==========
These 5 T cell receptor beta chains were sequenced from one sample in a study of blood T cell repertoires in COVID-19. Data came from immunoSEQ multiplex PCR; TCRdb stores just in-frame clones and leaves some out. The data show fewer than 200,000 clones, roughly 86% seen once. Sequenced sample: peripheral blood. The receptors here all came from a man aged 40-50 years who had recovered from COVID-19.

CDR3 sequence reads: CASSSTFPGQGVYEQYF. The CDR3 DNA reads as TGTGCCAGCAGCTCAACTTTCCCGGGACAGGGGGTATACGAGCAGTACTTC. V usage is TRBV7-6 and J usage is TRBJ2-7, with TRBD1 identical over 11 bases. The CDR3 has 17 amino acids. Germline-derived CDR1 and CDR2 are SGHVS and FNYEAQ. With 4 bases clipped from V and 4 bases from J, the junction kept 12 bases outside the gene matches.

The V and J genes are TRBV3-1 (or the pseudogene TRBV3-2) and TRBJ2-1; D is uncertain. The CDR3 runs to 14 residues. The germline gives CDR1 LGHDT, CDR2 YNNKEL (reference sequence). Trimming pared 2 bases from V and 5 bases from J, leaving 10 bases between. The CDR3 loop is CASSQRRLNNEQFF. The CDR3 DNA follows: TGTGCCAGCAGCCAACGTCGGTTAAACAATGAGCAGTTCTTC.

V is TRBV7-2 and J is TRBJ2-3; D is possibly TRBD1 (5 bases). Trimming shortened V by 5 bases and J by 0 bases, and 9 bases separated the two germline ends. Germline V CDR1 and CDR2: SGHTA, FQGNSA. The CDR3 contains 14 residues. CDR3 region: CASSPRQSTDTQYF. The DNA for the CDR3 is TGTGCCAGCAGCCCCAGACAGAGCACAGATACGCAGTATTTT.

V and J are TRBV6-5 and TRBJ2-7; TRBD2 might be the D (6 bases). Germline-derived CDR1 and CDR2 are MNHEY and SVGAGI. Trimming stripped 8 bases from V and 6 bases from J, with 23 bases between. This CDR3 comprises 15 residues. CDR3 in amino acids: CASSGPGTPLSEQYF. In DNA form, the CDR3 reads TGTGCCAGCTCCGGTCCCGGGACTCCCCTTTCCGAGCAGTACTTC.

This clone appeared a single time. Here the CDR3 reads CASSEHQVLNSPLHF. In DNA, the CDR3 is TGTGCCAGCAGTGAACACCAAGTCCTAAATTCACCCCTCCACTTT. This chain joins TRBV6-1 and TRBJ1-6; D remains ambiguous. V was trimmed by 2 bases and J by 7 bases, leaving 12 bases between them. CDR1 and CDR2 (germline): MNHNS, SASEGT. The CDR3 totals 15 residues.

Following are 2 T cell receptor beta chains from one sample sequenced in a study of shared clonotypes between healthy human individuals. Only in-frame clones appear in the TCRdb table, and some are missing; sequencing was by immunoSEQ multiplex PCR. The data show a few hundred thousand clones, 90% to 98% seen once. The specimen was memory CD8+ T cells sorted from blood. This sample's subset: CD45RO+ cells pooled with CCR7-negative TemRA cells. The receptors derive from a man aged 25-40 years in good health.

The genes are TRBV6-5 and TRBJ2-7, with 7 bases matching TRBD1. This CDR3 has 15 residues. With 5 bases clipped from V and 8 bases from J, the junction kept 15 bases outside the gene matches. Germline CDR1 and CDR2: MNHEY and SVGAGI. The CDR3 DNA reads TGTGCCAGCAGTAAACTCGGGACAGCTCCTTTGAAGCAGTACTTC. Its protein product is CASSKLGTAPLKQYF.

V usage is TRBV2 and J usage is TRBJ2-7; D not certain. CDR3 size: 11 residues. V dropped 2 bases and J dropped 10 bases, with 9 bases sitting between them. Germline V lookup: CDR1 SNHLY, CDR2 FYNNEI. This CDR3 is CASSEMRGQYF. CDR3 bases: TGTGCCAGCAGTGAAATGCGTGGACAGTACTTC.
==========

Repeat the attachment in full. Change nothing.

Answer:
These 5 T cell receptor beta chains were sequenced from one sample in a study of blood T cell repertoires in COVID-19. Data came from immunoSEQ multiplex PCR; TCRdb stores just in-frame clones and leaves some out. The data show fewer than 200,000 clones, roughly 86% seen once. Sequenced sample: peripheral blood. The receptors here all came from a man aged 40-50 years who had recovered from COVID-19.

CDR3 sequence reads: CASSSTFPGQGVYEQYF. The CDR3 DNA reads as TGTGCCAGCAGCTCAACTTTCCCGGGACAGGGGGTATACGAGCAGTACTTC. V usage is TRBV7-6 and J usage is TRBJ2-7, with TRBD1 identical over 11 bases. The CDR3 has 17 amino acids. Germline-derived CDR1 and CDR2 are SGHVS and FNYEAQ. With 4 bases clipped from V and 4 bases from J, the junction kept 12 bases outside the gene matches.

The V and J genes are TRBV3-1 (or the pseudogene TRBV3-2) and TRBJ2-1; D is uncertain. The CDR3 runs to 14 residues. The germline gives CDR1 LGHDT, CDR2 YNNKEL (reference sequence). Trimming pared 2 bases from V and 5 bases from J, leaving 10 bases between. The CDR3 loop is CASSQRRLNNEQFF. The CDR3 DNA follows: TGTGCCAGCAGCCAACGTCGGTTAAACAATGAGCAGTTCTTC.

V is TRBV7-2 and J is TRBJ2-3; D is possibly TRBD1 (5 bases). Trimming shortened V by 5 bases and J by 0 bases, and 9 bases separated the two germline ends. Germline V CDR1 and CDR2: SGHTA, FQGNSA. The CDR3 contains 14 residues. CDR3 region: CASSPRQSTDTQYF. The DNA for the CDR3 is TGTGCCAGCAGCCCCAGACAGAGCACAGATACGCAGTATTTT.

V and J are TRBV6-5 and TRBJ2-7; TRBD2 might be the D (6 bases). Germline-derived CDR1 and CDR2 are MNHEY and SVGAGI. Trimming stripped 8 bases from V and 6 bases from J, with 23 bases between. This CDR3 comprises 15 residues. CDR3 in amino acids: CASSGPGTPLSEQYF. In DNA form, the CDR3 reads TGTGCCAGCTCCGGTCCCGGGACTCCCCTTTCCGAGCAGTACTTC.

This clone appeared a single time. Here the CDR3 reads CASSEHQVLNSPLHF. In DNA, the CDR3 is TGTGCCAGCAGTGAACACCAAGTCCTAAATTCACCCCTCCACTTT. This chain joins TRBV6-1 and TRBJ1-6; D remains ambiguous. V was trimmed by 2 bases and J by 7 bases, leaving 12 bases between them. CDR1 and CDR2 (germline): MNHNS, SASEGT. The CDR3 totals 15 residues.

Following are 2 T cell receptor beta chains from one sample sequenced in a study of shared clonotypes between healthy human individuals. Only in-frame clones appear in the TCRdb table, and some are missing; sequencing was by immunoSEQ multiplex PCR. The data show a few hundred thousand clones, 90% to 98% seen once. The specimen was memory CD8+ T cells sorted from blood. This sample's subset: CD45RO+ cells pooled with CCR7-negative TemRA cells. The receptors derive from a man aged 25-40 years in good health.

The genes are TRBV6-5 and TRBJ2-7, with 7 bases matching TRBD1. This CDR3 has 15 residues. With 5 bases clipped from V and 8 bases from J, the junction kept 15 bases outside the gene matches. Germline CDR1 and CDR2: MNHEY and SVGAGI. The CDR3 DNA reads TGTGCCAGCAGTAAACTCGGGACAGCTCCTTTGAAGCAGTACTTC. Its protein product is CASSKLGTAPLKQYF.

V usage is TRBV2 and J usage is TRBJ2-7; D not certain. CDR3 size: 11 residues. V dropped 2 bases and J dropped 10 bases, with 9 bases sitting between them. Germline V lookup: CDR1 SNHLY, CDR2 FYNNEI. This CDR3 is CASSEMRGQYF. CDR3 bases: TGTGCCAGCAGTGAAATGCGTGGACAGTACTTC.